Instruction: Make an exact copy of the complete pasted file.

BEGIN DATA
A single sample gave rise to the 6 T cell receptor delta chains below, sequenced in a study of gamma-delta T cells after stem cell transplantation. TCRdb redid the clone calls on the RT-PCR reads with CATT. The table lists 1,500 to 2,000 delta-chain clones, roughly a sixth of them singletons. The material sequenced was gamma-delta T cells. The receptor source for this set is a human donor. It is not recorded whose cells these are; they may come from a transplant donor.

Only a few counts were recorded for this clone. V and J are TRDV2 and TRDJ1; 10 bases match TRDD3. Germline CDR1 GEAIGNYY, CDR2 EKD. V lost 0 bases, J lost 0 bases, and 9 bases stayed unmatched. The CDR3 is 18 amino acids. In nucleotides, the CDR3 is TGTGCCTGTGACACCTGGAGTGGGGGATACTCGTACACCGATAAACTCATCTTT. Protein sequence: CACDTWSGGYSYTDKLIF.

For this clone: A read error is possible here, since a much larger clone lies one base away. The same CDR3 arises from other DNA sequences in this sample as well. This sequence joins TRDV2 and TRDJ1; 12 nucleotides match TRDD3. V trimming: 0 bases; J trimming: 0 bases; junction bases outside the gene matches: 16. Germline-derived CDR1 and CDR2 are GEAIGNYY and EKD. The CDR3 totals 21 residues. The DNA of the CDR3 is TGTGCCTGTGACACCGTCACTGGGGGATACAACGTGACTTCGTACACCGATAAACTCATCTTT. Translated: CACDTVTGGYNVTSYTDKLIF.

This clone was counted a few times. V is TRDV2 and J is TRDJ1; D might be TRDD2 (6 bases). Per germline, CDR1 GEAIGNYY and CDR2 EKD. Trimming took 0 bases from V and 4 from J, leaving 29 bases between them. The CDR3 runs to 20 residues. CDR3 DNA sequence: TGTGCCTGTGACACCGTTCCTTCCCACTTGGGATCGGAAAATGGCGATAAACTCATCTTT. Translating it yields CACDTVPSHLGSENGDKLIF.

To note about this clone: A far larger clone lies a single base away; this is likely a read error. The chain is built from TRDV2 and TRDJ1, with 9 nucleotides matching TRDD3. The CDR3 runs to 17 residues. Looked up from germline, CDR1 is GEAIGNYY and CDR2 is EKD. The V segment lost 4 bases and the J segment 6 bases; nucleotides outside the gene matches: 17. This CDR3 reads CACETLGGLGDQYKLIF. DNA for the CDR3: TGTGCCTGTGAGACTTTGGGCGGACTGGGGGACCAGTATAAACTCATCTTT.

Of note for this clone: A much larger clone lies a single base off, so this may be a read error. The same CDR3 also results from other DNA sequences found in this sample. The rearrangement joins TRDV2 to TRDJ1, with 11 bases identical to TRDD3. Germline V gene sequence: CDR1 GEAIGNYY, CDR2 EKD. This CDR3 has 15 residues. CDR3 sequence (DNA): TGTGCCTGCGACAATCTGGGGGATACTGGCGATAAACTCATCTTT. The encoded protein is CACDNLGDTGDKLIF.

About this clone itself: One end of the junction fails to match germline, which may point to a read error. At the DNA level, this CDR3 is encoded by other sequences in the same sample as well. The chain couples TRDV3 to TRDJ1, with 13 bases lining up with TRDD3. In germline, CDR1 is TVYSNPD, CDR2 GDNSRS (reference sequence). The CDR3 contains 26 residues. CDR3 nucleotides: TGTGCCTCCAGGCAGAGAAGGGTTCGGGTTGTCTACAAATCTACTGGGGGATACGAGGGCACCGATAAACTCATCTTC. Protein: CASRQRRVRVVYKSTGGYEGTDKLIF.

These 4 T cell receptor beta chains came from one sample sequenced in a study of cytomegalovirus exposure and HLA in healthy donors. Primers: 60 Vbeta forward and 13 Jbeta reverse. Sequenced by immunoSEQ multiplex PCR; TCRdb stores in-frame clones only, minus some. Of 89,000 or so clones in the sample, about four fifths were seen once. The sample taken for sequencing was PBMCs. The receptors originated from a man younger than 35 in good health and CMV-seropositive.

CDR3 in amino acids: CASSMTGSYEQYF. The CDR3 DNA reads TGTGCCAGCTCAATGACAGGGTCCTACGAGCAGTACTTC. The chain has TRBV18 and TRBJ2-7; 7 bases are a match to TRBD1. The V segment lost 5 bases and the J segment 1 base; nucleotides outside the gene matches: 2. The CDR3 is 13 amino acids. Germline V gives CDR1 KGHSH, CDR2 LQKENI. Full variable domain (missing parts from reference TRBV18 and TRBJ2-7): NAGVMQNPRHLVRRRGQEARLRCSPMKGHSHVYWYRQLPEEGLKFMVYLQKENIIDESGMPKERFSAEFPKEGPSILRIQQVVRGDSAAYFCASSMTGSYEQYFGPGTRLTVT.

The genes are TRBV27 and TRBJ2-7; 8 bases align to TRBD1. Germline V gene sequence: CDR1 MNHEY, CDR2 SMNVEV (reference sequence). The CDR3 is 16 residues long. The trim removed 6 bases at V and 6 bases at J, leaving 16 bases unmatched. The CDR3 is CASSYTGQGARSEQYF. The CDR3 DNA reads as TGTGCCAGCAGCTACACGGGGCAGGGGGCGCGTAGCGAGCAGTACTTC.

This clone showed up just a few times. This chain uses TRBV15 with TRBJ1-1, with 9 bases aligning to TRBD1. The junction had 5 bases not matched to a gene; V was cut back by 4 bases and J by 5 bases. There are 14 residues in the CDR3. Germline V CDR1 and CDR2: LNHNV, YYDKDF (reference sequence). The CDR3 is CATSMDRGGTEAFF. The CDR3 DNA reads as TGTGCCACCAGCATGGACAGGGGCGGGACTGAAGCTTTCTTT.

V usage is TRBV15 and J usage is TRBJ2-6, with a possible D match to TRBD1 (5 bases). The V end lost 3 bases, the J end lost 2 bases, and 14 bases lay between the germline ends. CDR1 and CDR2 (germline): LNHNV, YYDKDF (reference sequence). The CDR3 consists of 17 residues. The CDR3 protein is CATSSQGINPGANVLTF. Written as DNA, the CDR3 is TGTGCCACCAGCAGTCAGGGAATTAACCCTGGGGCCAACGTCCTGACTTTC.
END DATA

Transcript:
A single sample gave rise to the 6 T cell receptor delta chains below, sequenced in a study of gamma-delta T cells after stem cell transplantation. TCRdb redid the clone calls on the RT-PCR reads with CATT. The table lists 1,500 to 2,000 delta-chain clones, roughly a sixth of them singletons. The material sequenced was gamma-delta T cells. The receptor source for this set is a human donor. It is not recorded whose cells these are; they may come from a transplant donor.

Only a few counts were recorded for this clone. V and J are TRDV2 and TRDJ1; 10 bases match TRDD3. Germline CDR1 GEAIGNYY, CDR2 EKD. V lost 0 bases, J lost 0 bases, and 9 bases stayed unmatched. The CDR3 is 18 amino acids. In nucleotides, the CDR3 is TGTGCCTGTGACACCTGGAGTGGGGGATACTCGTACACCGATAAACTCATCTTT. Protein sequence: CACDTWSGGYSYTDKLIF.

For this clone: A read error is possible here, since a much larger clone lies one base away. The same CDR3 arises from other DNA sequences in this sample as well. This sequence joins TRDV2 and TRDJ1; 12 nucleotides match TRDD3. V trimming: 0 bases; J trimming: 0 bases; junction bases outside the gene matches: 16. Germline-derived CDR1 and CDR2 are GEAIGNYY and EKD. The CDR3 totals 21 residues. The DNA of the CDR3 is TGTGCCTGTGACACCGTCACTGGGGGATACAACGTGACTTCGTACACCGATAAACTCATCTTT. Translated: CACDTVTGGYNVTSYTDKLIF.

This clone was counted a few times. V is TRDV2 and J is TRDJ1; D might be TRDD2 (6 bases). Per germline, CDR1 GEAIGNYY and CDR2 EKD. Trimming took 0 bases from V and 4 from J, leaving 29 bases between them. The CDR3 runs to 20 residues. CDR3 DNA sequence: TGTGCCTGTGACACCGTTCCTTCCCACTTGGGATCGGAAAATGGCGATAAACTCATCTTT. Translating it yields CACDTVPSHLGSENGDKLIF.

To note about this clone: A far larger clone lies a single base away; this is likely a read error. The chain is built from TRDV2 and TRDJ1, with 9 nucleotides matching TRDD3. The CDR3 runs to 17 residues. Looked up from germline, CDR1 is GEAIGNYY and CDR2 is EKD. The V segment lost 4 bases and the J segment 6 bases; nucleotides outside the gene matches: 17. This CDR3 reads CACETLGGLGDQYKLIF. DNA for the CDR3: TGTGCCTGTGAGACTTTGGGCGGACTGGGGGACCAGTATAAACTCATCTTT.

Of note for this clone: A much larger clone lies a single base off, so this may be a read error. The same CDR3 also results from other DNA sequences found in this sample. The rearrangement joins TRDV2 to TRDJ1, with 11 bases identical to TRDD3. Germline V gene sequence: CDR1 GEAIGNYY, CDR2 EKD. This CDR3 has 15 residues. CDR3 sequence (DNA): TGTGCCTGCGACAATCTGGGGGATACTGGCGATAAACTCATCTTT. The encoded protein is CACDNLGDTGDKLIF.

About this clone itself: One end of the junction fails to match germline, which may point to a read error. At the DNA level, this CDR3 is encoded by other sequences in the same sample as well. The chain couples TRDV3 to TRDJ1, with 13 bases lining up with TRDD3. In germline, CDR1 is TVYSNPD, CDR2 GDNSRS (reference sequence). The CDR3 contains 26 residues. CDR3 nucleotides: TGTGCCTCCAGGCAGAGAAGGGTTCGGGTTGTCTACAAATCTACTGGGGGATACGAGGGCACCGATAAACTCATCTTC. Protein: CASRQRRVRVVYKSTGGYEGTDKLIF.

These 4 T cell receptor beta chains came from one sample sequenced in a study of cytomegalovirus exposure and HLA in healthy donors. Primers: 60 Vbeta forward and 13 Jbeta reverse. Sequenced by immunoSEQ multiplex PCR; TCRdb stores in-frame clones only, minus some. Of 89,000 or so clones in the sample, about four fifths were seen once. The sample taken for sequencing was PBMCs. The receptors originated from a man younger than 35 in good health and CMV-seropositive.

CDR3 in amino acids: CASSMTGSYEQYF. The CDR3 DNA reads TGTGCCAGCTCAATGACAGGGTCCTACGAGCAGTACTTC. The chain has TRBV18 and TRBJ2-7; 7 bases are a match to TRBD1. The V segment lost 5 bases and the J segment 1 base; nucleotides outside the gene matches: 2. The CDR3 is 13 amino acids. Germline V gives CDR1 KGHSH, CDR2 LQKENI. Full variable domain (missing parts from reference TRBV18 and TRBJ2-7): NAGVMQNPRHLVRRRGQEARLRCSPMKGHSHVYWYRQLPEEGLKFMVYLQKENIIDESGMPKERFSAEFPKEGPSILRIQQVVRGDSAAYFCASSMTGSYEQYFGPGTRLTVT.

The genes are TRBV27 and TRBJ2-7; 8 bases align to TRBD1. Germline V gene sequence: CDR1 MNHEY, CDR2 SMNVEV (reference sequence). The CDR3 is 16 residues long. The trim removed 6 bases at V and 6 bases at J, leaving 16 bases unmatched. The CDR3 is CASSYTGQGARSEQYF. The CDR3 DNA reads as TGTGCCAGCAGCTACACGGGGCAGGGGGCGCGTAGCGAGCAGTACTTC.

This clone showed up just a few times. This chain uses TRBV15 with TRBJ1-1, with 9 bases aligning to TRBD1. The junction had 5 bases not matched to a gene; V was cut back by 4 bases and J by 5 bases. There are 14 residues in the CDR3. Germline V CDR1 and CDR2: LNHNV, YYDKDF (reference sequence). The CDR3 is CATSMDRGGTEAFF. The CDR3 DNA reads as TGTGCCACCAGCATGGACAGGGGCGGGACTGAAGCTTTCTTT.

V usage is TRBV15 and J usage is TRBJ2-6, with a possible D match to TRBD1 (5 bases). The V end lost 3 bases, the J end lost 2 bases, and 14 bases lay between the germline ends. CDR1 and CDR2 (germline): LNHNV, YYDKDF (reference sequence). The CDR3 consists of 17 residues. The CDR3 protein is CATSSQGINPGANVLTF. Written as DNA, the CDR3 is TGTGCCACCAGCAGTCAGGGAATTAACCCTGGGGCCAACGTCCTGACTTTC.